“I’m not so sure about the birth control.” I said as I raised concerns about the side effects, among other things.
“It’ll be such a low dose, you won’t even notice!” She said happily, adding a quick, “And it’ll help with that acne of yours.”
Thanks for the self-esteem boost, doc.
She fled the room after writing a prescription and sent us on our way, without answering any of my questions or addressing my concerns. Just like that, I had escaped a pelvic exam only to be doomed to taking a prescription that I wasn’t sure about, and indefinitely at that.
After a few weeks of taking the birth control, it became clear that I was experiencing some of the symptoms I had been concerned about. I was assured that they would go away, my body was just taking its sweet time adjusting. All the while, my body continued to make cysts and they continued to rupture.
Several months later, after I was convinced that the medication was not treating the cysts as I had been promised it would, a lump appeared behind the back of my knee. I began bruising easily, started experiencing hair loss and developed excruciating joint pain. I showed the lump in my leg to a friend, who insisted that I call my OB/GYN and let her know about it. I called and was told to discontinue the birth control. The symptoms I had been experiencing dissipated, but very slowly, especially considering what a “low dose” I had been assured that I was taking. I often wonder if that entire miserable time in my life would’ve been prevented had the doctor actually listened to me or taken a moment to answer some questions.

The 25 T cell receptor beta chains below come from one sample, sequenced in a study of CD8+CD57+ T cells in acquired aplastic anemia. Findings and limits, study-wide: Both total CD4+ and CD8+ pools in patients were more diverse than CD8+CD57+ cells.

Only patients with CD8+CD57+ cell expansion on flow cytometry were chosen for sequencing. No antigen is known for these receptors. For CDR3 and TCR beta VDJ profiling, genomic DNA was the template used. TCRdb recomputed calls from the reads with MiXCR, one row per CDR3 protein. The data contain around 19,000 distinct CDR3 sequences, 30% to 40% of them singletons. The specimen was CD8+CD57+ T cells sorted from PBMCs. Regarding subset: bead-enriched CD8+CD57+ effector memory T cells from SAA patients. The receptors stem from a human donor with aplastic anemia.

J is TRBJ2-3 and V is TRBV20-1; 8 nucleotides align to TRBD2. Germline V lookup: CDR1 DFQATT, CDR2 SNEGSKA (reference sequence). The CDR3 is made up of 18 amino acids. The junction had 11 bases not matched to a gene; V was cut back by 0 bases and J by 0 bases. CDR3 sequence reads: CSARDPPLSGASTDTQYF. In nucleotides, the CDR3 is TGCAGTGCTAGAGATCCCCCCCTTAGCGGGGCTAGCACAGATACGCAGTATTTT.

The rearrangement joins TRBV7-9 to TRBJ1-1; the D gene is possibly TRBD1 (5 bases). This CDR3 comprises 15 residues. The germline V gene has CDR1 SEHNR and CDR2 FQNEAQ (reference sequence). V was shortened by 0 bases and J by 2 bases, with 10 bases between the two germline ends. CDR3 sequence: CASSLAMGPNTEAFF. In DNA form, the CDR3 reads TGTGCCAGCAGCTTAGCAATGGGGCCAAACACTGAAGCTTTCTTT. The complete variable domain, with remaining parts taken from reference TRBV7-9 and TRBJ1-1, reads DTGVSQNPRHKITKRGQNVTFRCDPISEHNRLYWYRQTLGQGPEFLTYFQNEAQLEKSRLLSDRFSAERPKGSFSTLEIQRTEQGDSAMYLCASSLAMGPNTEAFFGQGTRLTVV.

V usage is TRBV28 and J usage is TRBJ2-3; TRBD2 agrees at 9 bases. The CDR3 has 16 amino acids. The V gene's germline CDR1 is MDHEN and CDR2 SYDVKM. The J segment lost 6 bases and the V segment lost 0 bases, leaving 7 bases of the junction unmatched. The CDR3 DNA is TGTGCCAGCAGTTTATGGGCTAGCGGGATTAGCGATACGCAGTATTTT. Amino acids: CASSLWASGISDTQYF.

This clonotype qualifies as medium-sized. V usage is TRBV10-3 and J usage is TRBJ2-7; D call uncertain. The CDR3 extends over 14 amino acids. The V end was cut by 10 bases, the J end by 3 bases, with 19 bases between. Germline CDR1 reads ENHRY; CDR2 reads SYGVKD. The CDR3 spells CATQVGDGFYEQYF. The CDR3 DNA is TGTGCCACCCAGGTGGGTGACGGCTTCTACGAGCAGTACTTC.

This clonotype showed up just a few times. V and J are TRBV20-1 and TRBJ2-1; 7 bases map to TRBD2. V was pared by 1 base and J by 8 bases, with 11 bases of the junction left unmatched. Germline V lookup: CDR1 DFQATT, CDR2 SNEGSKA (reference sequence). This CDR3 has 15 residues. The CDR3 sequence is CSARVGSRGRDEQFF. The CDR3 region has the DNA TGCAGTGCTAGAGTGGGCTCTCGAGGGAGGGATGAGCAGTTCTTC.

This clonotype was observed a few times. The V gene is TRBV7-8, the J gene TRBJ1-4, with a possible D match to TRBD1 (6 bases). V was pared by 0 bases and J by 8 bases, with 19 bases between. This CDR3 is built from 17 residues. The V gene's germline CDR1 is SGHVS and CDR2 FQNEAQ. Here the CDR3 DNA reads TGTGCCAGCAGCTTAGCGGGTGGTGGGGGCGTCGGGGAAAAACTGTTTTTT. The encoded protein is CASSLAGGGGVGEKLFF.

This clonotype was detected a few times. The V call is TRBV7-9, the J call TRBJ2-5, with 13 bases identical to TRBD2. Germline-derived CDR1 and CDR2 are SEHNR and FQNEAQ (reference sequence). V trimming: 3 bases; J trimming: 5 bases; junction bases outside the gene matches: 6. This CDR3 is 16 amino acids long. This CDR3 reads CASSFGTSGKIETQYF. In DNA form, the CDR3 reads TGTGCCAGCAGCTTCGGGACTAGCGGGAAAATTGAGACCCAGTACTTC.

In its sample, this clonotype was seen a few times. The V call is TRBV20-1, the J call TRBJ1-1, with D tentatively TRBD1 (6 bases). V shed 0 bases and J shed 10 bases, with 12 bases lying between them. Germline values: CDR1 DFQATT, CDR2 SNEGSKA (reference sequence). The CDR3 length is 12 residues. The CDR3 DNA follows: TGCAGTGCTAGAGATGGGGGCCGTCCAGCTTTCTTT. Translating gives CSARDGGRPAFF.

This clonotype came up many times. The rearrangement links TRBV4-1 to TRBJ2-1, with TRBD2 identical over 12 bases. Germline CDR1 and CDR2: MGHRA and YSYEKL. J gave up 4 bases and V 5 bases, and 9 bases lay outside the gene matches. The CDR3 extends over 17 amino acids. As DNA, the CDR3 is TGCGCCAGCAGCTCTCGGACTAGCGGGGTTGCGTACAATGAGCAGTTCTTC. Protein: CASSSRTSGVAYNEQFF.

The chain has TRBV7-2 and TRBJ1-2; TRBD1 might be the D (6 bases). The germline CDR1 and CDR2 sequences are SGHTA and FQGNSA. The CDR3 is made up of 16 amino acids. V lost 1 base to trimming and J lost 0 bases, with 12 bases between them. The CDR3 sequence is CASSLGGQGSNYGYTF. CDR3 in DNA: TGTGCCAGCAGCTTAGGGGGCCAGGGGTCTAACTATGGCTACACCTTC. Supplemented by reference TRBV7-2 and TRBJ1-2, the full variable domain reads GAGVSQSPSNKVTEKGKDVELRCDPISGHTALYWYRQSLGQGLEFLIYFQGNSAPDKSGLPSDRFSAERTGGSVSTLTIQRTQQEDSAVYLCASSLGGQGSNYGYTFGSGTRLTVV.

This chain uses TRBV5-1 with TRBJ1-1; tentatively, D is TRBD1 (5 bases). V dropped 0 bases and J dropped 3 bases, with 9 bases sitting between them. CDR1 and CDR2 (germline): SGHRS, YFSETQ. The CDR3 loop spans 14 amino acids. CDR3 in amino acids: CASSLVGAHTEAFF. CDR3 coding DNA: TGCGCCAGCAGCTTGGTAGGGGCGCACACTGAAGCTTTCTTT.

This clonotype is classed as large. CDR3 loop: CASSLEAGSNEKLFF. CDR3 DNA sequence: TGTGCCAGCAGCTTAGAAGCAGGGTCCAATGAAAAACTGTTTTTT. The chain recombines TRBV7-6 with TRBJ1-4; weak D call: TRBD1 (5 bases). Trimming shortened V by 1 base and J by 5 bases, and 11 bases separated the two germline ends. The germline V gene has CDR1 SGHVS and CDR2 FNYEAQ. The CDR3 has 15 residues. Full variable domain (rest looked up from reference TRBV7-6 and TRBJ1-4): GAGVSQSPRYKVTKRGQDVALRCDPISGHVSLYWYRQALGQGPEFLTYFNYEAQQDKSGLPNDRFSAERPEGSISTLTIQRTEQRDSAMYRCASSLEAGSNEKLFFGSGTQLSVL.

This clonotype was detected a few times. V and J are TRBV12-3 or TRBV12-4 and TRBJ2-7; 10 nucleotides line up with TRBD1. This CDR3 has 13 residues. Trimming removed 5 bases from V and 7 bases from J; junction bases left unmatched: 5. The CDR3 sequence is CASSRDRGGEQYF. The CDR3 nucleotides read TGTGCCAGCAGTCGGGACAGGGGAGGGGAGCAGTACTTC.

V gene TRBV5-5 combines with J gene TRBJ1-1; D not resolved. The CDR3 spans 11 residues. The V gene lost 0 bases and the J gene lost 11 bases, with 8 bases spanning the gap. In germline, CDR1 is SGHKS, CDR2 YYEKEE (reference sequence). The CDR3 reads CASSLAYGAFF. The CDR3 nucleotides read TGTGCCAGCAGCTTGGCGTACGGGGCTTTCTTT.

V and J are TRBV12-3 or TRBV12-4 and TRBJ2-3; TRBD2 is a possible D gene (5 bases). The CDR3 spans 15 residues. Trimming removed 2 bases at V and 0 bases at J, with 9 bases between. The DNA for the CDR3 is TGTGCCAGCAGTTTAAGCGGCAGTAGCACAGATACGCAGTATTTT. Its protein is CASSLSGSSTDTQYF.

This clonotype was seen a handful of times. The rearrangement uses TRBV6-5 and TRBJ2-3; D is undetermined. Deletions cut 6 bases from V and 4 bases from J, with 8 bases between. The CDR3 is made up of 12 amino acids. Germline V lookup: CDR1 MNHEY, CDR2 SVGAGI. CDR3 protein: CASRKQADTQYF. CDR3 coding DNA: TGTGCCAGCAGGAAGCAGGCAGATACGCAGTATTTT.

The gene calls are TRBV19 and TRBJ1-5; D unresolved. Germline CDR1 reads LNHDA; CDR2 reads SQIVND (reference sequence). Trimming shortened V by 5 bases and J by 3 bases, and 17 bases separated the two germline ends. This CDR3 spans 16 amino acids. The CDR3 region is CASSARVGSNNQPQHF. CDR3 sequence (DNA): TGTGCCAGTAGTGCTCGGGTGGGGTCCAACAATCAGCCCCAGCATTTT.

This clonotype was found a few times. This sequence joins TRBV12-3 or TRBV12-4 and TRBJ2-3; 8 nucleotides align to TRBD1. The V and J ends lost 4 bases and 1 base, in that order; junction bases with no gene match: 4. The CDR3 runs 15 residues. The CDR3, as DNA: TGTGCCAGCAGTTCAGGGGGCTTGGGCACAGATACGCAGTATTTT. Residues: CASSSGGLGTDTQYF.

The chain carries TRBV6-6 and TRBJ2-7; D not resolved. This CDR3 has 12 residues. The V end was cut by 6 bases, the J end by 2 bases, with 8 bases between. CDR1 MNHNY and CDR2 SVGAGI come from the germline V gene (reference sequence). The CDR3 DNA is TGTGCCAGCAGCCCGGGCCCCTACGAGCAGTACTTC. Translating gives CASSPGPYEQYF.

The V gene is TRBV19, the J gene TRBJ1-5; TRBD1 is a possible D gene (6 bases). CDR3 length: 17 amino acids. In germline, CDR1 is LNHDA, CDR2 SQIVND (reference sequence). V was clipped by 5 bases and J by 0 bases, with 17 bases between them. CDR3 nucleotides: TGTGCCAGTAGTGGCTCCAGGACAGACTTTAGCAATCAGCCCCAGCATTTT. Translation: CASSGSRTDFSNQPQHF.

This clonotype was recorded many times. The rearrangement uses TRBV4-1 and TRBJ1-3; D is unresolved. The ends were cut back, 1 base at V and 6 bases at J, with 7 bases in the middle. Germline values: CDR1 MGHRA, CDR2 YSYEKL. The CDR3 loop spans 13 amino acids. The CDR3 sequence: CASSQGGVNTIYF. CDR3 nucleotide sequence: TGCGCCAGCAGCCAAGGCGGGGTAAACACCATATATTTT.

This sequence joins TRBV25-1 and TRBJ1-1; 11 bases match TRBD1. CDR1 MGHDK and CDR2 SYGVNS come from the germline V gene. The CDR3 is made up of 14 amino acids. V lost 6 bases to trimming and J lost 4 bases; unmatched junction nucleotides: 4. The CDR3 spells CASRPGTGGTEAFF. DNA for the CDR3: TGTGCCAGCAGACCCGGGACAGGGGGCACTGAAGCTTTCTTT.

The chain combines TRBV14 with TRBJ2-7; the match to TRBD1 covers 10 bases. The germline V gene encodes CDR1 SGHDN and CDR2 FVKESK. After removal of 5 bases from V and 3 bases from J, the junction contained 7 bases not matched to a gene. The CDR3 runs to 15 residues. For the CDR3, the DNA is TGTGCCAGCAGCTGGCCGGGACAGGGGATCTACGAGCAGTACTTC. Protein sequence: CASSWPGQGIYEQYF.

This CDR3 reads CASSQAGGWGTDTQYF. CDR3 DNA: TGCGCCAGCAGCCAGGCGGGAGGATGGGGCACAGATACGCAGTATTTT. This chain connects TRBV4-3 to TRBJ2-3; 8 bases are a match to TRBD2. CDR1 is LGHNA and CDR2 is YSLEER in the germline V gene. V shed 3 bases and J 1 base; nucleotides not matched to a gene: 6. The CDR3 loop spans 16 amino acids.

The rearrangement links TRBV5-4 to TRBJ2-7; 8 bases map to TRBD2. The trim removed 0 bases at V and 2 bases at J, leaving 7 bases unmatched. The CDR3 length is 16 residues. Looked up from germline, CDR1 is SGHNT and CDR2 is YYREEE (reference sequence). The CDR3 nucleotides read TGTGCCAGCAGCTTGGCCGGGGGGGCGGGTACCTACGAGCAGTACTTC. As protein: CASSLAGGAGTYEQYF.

While ending the phone call with my OB/GYN, she said goodbye with the line, “I’ll see you when your 21 for your first pelvic exam.” Ice filled my veins as I hung up without a saying a word in reply. I’d argued with her in her office the last time I’d been there about the fact that I felt them unnecessary and intrusive. I told her I wasn’t sexually active, I wasn’t going to be until my wedding, and my soon-to-be husband’s record was as squeaky clean as well. She raised an eyebrow, said they were just routine screenings for STDs and cervical cancer, adding I could be sedated if I wanted, and tried to send me home with female condoms while mouthing the words,”Just in case.”